• Comments on the Art Market for January 2017

    During the month of December attentions turned to the London & Paris sales … and boy were there a lot of them – Swiss Art, Impressionist, Modern, Contemporary, Old Masters, 19th century European, Victorian, Pre-Raphaelite & British Impressionist.  Hundreds upon hundreds of works.  Some of the sales did very well (especially when they included that 1 hit wonder) and other sales had a rough go.  This month I have decided to concentrate on the sales that relate most closely to the periods we specialize in (19th century and Victorian); but before I do, here are a few highlights from the other sales:


    Van Ruisdael

    van der Ast


    In the Old Master realm, the sales seemed to have been fairly strong.  According to reports, there was steady competition and the estimates were not always on-the-mark – here are a few examples: David Tenier’s Boys Blowing Bubbles in an Interior (12 ¼ x 10 inches) was estimated at £80-120K and sold for £681K ($860K), a Van Ruisdael landscape (7 1/8 x 11 3/8 inches) carried a £30-40K estimate and sold for £513K ($648K), van der Ast’s The Zomerschoon Tulip (10 ½ x 8 inches) brought £809K ($1.02M – est.£300-500K) and Savery’s Temptation of St. Anthony (7 x 10 ½ inches) brought £441K ($573K) on a £60-80K estimate.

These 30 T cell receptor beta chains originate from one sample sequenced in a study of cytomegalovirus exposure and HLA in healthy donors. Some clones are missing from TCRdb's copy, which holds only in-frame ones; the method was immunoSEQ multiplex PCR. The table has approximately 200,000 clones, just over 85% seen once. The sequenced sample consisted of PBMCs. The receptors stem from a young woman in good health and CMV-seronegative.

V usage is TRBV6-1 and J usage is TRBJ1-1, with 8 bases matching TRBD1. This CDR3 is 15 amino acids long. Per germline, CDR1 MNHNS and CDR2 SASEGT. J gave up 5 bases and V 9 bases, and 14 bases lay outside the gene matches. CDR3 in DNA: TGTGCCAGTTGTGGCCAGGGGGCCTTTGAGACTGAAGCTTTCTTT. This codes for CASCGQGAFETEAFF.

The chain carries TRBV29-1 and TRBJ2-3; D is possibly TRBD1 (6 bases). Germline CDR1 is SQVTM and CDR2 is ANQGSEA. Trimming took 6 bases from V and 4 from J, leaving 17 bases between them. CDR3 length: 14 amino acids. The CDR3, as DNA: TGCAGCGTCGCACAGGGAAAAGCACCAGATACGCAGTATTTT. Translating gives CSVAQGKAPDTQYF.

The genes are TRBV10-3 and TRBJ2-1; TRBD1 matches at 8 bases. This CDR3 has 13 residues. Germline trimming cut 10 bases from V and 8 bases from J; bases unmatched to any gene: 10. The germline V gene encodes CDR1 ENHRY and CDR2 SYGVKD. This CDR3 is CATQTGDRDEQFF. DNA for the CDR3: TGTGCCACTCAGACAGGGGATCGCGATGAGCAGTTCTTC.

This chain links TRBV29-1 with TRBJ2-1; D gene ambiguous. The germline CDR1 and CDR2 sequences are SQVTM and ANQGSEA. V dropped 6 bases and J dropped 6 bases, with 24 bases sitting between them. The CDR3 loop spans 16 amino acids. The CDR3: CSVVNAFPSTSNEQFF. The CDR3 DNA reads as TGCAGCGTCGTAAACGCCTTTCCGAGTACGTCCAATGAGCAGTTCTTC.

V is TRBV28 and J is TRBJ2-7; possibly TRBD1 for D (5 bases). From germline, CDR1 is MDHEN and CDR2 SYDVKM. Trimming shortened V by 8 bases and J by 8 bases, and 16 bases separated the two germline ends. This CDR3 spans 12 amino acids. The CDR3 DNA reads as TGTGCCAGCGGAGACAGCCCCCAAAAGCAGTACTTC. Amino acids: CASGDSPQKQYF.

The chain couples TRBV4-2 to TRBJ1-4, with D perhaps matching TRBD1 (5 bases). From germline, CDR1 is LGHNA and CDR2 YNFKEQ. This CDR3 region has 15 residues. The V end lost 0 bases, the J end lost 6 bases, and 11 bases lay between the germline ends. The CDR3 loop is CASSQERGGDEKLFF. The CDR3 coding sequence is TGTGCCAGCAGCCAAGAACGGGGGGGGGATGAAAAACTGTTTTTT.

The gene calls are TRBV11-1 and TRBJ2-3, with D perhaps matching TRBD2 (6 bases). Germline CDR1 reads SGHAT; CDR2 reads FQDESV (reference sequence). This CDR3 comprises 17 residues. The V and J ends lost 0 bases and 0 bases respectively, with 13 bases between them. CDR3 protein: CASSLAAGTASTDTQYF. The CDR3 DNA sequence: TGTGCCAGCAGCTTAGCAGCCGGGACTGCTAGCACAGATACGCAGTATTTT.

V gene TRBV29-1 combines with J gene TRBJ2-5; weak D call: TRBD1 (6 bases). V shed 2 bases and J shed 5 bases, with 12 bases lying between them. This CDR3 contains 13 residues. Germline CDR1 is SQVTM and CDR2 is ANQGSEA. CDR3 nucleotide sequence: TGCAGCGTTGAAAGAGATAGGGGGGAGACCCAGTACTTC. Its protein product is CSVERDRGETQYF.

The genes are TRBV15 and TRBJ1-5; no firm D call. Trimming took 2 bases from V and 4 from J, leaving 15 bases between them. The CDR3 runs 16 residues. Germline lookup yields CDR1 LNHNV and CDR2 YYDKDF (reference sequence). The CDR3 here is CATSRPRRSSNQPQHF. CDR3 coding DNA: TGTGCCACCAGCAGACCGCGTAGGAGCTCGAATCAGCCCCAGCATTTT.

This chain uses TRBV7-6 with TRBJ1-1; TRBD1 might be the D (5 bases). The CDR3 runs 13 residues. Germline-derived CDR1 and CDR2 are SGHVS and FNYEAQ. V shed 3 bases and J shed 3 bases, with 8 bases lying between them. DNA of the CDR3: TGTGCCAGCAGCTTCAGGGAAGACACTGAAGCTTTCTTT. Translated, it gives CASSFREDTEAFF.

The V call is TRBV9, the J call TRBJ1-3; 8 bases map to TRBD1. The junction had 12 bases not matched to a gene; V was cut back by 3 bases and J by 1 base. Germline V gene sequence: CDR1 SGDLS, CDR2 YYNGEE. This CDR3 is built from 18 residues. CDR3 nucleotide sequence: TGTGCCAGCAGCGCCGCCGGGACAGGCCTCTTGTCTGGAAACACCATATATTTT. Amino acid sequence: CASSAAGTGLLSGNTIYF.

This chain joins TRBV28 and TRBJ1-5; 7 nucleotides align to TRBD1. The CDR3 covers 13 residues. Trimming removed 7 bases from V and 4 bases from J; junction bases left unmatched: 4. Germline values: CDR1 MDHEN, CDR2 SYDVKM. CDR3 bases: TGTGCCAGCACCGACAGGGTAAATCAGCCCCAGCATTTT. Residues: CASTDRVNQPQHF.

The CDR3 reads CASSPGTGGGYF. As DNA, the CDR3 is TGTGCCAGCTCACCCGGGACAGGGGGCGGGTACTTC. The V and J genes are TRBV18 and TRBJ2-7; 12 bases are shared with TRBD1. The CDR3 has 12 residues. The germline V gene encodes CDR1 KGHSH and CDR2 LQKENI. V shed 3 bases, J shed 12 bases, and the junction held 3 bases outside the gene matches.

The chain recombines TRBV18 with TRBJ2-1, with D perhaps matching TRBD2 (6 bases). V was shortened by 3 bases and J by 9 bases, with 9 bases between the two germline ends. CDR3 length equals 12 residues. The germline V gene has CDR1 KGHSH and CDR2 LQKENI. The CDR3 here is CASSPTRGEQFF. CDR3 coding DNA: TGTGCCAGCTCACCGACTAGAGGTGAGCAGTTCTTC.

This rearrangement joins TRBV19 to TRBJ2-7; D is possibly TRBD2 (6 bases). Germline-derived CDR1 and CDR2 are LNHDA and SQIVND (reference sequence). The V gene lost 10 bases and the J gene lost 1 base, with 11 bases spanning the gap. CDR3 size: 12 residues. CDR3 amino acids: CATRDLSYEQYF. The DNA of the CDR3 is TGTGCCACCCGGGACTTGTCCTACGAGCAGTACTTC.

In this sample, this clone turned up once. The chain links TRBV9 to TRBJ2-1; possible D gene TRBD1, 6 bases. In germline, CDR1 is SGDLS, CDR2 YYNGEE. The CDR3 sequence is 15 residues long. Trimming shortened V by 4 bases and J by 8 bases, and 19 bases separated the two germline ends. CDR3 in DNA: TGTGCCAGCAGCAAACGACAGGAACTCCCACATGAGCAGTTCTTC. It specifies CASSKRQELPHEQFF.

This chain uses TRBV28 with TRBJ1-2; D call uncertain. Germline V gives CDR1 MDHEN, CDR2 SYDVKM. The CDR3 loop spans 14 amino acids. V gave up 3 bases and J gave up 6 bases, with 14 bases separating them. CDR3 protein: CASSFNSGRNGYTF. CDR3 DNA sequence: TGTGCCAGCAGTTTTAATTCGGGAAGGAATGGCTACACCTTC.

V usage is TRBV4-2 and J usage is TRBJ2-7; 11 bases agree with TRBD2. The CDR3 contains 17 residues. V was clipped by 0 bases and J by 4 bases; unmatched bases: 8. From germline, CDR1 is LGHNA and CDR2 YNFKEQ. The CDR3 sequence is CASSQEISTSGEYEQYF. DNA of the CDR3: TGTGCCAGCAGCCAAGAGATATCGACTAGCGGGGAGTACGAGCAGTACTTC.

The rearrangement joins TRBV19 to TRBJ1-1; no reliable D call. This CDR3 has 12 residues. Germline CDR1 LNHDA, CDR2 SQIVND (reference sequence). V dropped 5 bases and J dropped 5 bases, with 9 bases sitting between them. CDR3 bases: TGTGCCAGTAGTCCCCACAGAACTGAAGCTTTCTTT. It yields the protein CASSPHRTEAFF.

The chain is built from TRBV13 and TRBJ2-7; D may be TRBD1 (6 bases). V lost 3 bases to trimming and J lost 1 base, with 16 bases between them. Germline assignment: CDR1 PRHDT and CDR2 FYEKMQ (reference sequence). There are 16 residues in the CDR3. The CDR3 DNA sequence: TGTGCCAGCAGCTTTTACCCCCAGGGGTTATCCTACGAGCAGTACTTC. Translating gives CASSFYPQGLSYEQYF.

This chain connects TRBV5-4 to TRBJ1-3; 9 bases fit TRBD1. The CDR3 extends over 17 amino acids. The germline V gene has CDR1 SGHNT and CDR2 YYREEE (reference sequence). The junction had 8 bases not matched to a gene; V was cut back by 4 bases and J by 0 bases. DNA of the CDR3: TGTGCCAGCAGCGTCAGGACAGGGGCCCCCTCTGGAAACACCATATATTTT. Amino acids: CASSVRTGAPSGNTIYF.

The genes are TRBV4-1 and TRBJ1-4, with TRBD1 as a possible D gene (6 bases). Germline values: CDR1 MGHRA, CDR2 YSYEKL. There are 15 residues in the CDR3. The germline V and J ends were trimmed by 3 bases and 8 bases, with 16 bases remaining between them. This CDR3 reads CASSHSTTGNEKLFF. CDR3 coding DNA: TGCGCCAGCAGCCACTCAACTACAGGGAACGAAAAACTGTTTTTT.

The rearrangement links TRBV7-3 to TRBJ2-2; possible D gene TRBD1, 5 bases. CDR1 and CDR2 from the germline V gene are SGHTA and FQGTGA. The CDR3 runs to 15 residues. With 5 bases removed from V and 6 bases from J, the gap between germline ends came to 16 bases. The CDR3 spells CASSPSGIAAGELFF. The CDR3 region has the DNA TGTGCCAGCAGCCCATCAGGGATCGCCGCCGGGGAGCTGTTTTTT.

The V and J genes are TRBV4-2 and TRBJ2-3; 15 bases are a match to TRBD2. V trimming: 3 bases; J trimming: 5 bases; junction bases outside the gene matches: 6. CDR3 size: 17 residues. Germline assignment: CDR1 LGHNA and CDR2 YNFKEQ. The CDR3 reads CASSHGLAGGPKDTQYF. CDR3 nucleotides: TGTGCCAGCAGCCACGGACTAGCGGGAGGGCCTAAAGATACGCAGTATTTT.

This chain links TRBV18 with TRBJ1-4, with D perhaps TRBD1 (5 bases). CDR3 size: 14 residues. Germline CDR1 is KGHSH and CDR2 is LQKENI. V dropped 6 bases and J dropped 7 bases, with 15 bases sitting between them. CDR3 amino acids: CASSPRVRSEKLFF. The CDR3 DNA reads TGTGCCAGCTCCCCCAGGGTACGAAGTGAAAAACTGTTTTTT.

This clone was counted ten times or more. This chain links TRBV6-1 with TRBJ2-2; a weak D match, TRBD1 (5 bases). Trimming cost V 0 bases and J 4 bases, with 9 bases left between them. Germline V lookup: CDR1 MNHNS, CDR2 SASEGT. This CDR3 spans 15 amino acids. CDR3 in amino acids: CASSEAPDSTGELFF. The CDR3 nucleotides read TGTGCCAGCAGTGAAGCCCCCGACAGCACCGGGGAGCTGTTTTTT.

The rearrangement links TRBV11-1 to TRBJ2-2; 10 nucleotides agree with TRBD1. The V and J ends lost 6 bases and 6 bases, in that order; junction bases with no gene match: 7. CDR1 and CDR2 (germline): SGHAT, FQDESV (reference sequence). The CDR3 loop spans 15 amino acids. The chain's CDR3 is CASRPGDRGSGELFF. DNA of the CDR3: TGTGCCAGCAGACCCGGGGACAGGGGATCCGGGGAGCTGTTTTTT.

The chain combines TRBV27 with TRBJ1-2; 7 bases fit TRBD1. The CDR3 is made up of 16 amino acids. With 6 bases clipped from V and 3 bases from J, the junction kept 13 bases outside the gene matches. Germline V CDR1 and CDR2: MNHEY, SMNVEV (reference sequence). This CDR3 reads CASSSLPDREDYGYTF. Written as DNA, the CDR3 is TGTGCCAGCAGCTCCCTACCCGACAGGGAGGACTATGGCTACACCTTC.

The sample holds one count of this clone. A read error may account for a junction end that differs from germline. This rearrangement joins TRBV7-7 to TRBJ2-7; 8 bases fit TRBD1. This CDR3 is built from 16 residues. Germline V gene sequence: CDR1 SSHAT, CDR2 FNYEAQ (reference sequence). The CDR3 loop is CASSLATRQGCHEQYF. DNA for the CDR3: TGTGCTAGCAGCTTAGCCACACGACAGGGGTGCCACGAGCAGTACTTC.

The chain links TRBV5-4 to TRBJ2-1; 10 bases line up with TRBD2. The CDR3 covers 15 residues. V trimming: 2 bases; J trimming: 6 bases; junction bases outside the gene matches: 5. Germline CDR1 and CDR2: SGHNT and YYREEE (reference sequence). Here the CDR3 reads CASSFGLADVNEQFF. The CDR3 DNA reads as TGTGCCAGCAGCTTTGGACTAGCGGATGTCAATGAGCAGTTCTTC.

The top lots in the Old Master sales were a Brueghel at £2.58M ($3.26M – est. £2-3M), a Titian at £2.1M ($2.66M – est. £1-1.5M) and a Jordaens of the Holy Family at £1.8M ($2.3M – est. £5-800K).  Sell-through rates were running as high as 81% and the total take was over £36M ($46M).




    In the Impressionist / Modern / Contemporary areas there were also some impressive prices.  At one Paris sale, James Ensor’s small (12 x 20 inches) Squelette arrêtant masques was offered with a €1-1.5M estimate and sold for an astounding €7.4M ($7.9M) …as you might guess, that sale’s total crushed its presale estimate – low end was €7.27M.  In fact, it really did not matter if any of the other works sold since they made their number with just one painting … but other works sold and the sale brought in over €13.3M ($14.3M) with a 71% sell-through rate.